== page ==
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The Non-Profit Communicator

Advice & information on using communications to achieve your organizational goals

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From CIty Hall News Editor Adam Lisberg 

City Hall New and its sister publication The Capitol are dedicated to covering the worlds of government and politics in New York City and New York state.
Our newspapers and websites focus on the many ways that New York businesses, nonprofits, unions, interest groups and advocates are affected by government, and how they try to influence that process in the halls of government as well as the ballot box.

More than anything else, we want to learn news and bring it to our readers. In a city full of worthy programs, simply writing a feature story about your group isn't enough. Neither is the annual springtime dance about city budget cuts.
I want to hear new ideas about how groups are working creatively to manage their financial burdens. I want to know whether the city's technical assistance for nonprofits has made any difference. I want to know who is challenging the status quo, who is getting involved politically for the first time, and what else is right around the corner.

We pay more attention to the nuts and bolts of how government works than any other publication in New York, which is why every player in New York government and politics follows what we write.
Contact me with real news, and I'll put it in front of that audience.

Email Adam Lisberg at

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My communications workshops cover everything from creating effective promotional content, to generating media coverage, to creating effective social networks.  For more information, check out one of my presentations here or email me .

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Issue: 5 July 2011


To stand out among competitors and get noticed, nonprofits have to use multiple channels to tell their story. For advice on telling your organization's story via video, see Making the Video below.

Using social networking effectively is another great way to tell your story. To that end, Google+ just launched. Below I have a short review and a few links to information.

My next newsletter will feature basic tips on good design.  If you have related questions you'd like me to address, please email me.

As always, I welcome other questions, and any suggestions and comments.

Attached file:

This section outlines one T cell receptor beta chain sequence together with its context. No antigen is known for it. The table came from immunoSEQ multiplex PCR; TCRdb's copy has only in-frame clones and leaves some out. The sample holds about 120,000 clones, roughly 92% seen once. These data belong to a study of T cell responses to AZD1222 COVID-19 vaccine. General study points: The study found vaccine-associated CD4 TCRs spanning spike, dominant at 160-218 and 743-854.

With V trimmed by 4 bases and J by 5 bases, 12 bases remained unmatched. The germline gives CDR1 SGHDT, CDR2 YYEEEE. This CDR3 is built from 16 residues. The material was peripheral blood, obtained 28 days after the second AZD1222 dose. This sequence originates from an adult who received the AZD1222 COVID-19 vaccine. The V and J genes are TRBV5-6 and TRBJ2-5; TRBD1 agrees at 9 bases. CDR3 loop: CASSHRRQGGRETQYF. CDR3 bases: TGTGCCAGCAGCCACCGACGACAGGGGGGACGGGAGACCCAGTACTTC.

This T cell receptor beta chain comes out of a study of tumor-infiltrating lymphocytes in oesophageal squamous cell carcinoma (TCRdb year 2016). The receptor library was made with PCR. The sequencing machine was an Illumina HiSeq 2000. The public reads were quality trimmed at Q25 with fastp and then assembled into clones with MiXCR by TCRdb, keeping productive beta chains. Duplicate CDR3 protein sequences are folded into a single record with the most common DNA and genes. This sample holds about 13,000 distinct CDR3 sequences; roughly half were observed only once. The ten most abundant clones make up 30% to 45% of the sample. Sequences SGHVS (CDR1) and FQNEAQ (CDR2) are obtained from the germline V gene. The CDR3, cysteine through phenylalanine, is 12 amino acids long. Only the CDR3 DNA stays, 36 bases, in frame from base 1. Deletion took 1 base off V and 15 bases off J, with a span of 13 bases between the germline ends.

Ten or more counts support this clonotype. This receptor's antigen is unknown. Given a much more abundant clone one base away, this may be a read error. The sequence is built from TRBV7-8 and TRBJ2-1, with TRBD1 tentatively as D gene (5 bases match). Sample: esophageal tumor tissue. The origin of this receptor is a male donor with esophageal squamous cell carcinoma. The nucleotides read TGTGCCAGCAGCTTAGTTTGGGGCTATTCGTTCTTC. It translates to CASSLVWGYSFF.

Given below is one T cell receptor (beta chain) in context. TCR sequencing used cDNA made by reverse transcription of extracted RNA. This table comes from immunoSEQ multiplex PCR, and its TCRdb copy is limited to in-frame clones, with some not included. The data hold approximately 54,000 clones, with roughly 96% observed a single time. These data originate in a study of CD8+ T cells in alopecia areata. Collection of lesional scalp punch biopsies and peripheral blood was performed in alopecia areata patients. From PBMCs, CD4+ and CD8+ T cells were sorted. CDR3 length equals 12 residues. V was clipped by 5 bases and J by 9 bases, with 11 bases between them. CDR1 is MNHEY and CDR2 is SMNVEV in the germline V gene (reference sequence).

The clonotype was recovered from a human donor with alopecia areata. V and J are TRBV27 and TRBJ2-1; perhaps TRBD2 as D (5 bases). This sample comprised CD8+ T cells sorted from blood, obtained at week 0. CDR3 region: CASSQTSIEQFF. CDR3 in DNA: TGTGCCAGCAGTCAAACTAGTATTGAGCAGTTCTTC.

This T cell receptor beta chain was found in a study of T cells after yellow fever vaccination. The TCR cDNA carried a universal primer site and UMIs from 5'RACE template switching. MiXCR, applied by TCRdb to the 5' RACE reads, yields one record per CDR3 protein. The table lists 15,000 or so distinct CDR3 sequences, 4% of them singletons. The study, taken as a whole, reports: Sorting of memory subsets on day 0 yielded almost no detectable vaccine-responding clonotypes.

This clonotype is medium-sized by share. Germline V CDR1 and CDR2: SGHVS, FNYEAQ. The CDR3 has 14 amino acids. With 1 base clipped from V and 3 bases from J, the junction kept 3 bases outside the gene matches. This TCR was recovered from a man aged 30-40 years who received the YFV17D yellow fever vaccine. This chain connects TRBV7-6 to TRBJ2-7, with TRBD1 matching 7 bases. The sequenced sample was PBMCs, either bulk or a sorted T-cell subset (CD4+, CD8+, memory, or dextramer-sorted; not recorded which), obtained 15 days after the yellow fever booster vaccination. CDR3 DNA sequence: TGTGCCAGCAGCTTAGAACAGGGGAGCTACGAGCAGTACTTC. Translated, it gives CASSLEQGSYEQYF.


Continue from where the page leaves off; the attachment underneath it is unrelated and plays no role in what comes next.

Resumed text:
Enjoy the summer.


 Making the Video
O.K., it's not the MTV version, but a nonprofit can make an interesting and engaging video quickly, easily, and inexpensively. Here are some simple steps to get you started:
1.  Develop the idea: What are you trying to convey? Why? Who is the most convincing "character" to tell your story? Think about what will persuade your target audience and get them to take the action you want.
2.  Write out the story line:  What will your characters say and do? Sometimes it's a good idea to script your characters, other times it's not (but that doesn't mean you shouldn't provide message points). Where will they be? What's the background? What other footage will you need to tell the story? Do you need text or voiceover to enhance the story?
3. Record it:  Be prepared to do several takes and shoot from different angles to get the best light. I shot 35 minutes of video for the 2-minute video below.
4.  Edit it: I'm not a Mac user, but Apple's i-Movie software is very easy to use (I'm a recovering luddite and it took me only 90 minutes to learn to use the main features.) Before I start editing, I usually review all the footage several times, identifying the best content from a message and visual perspective.
5.  Pull together the story: Add type, slides, graphics, or whatever you need to tell a cohesive story.
6.  Add music: Whether you pay for it or get it free, I highly recommend adding music to your video.
7.  Market it: After all, the point is to get your target audience to watch the video.
Here's a video I recently created for Coro New York Leadership Center.  From start to finish it took me about 8 hours.
Apply to Leadership New York
Apply to Leadership New York
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or email me questions or comments.  


I'm sure all the hype around the Google+ launch played a large part in my excitement, but when I was invited to join Google's newest social media platform by my friend and sometime business partner Rose Yu, I was psyched (it's how I spent my Friday night!).


Advantage, at First Glance 

I'm still figuring it out, but so far I love the Cirlces feature.  It's a great step up from Facebook.  Although you can create different groups on FB, Google+ makes it much easier. 


What this means for nonprofits is that you can have a group each for your board, funders, clients, and other stakeholders and only send the information that would be of interest to each group.  It's essentially a cheap, fast, target marketing tool.


Advice for nonprofits

Subscribe to Google+ and check it out as individuals and see what the adoption is like (and waiting until organizational accounts are available), before jumping in with both feet.


Useful Links 

Here are a few links to reviews and information by nonprofit social media experts:

Beth's Blog

John Haydon - this is a really useful "how to" video

Philanthropy - very good article with additional links


Did you find this useful? 
or email me questions or comments.